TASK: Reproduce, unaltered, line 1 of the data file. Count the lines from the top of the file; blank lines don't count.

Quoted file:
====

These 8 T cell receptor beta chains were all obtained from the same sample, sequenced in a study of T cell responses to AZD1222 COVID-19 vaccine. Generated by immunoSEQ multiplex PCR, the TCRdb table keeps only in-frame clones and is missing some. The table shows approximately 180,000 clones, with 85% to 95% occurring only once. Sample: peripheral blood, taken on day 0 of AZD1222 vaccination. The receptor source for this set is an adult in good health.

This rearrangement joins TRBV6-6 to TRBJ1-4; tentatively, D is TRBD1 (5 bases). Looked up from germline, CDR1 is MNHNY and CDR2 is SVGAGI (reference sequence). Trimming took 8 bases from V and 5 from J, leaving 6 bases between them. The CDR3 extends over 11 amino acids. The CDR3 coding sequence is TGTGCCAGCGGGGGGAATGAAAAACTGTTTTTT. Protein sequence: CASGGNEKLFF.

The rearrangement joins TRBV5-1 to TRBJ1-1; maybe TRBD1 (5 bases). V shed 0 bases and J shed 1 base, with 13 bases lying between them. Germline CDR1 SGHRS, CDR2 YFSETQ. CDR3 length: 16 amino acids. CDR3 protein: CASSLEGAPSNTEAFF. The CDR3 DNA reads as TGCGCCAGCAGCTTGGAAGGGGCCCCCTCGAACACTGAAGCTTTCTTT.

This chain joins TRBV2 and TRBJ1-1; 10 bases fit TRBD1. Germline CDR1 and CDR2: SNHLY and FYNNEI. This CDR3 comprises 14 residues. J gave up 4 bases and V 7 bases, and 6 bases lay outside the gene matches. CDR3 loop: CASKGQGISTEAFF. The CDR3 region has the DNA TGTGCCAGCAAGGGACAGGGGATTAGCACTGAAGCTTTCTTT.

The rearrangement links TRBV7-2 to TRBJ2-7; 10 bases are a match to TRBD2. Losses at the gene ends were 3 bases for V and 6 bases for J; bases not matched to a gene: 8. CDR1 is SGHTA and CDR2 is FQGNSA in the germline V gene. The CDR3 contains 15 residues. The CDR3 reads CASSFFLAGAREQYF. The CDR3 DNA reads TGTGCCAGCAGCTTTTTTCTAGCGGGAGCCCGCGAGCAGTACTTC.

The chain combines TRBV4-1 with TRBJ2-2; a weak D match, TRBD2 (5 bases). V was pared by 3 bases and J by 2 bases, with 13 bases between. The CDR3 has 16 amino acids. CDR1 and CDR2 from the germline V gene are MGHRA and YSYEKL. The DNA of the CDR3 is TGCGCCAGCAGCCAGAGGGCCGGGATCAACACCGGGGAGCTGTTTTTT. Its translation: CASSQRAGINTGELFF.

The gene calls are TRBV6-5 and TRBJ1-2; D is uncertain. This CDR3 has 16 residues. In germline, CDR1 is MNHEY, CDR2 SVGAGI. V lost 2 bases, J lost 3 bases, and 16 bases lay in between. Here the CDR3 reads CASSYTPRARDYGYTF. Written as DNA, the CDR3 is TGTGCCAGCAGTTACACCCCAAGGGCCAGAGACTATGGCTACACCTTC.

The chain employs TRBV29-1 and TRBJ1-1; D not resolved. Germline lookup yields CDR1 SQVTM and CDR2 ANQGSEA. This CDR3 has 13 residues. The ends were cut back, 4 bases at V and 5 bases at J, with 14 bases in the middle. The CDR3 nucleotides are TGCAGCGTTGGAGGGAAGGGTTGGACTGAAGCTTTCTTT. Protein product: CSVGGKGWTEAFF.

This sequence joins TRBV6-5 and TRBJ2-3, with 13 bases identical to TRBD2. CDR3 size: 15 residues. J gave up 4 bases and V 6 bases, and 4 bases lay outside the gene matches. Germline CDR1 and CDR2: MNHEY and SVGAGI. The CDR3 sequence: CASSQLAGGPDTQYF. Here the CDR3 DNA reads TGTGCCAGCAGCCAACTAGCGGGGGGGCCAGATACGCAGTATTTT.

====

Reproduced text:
These 8 T cell receptor beta chains were all obtained from the same sample, sequenced in a study of T cell responses to AZD1222 COVID-19 vaccine. Generated by immunoSEQ multiplex PCR, the TCRdb table keeps only in-frame clones and is missing some. The table shows approximately 180,000 clones, with 85% to 95% occurring only once. Sample: peripheral blood, taken on day 0 of AZD1222 vaccination. The receptor source for this set is an adult in good health.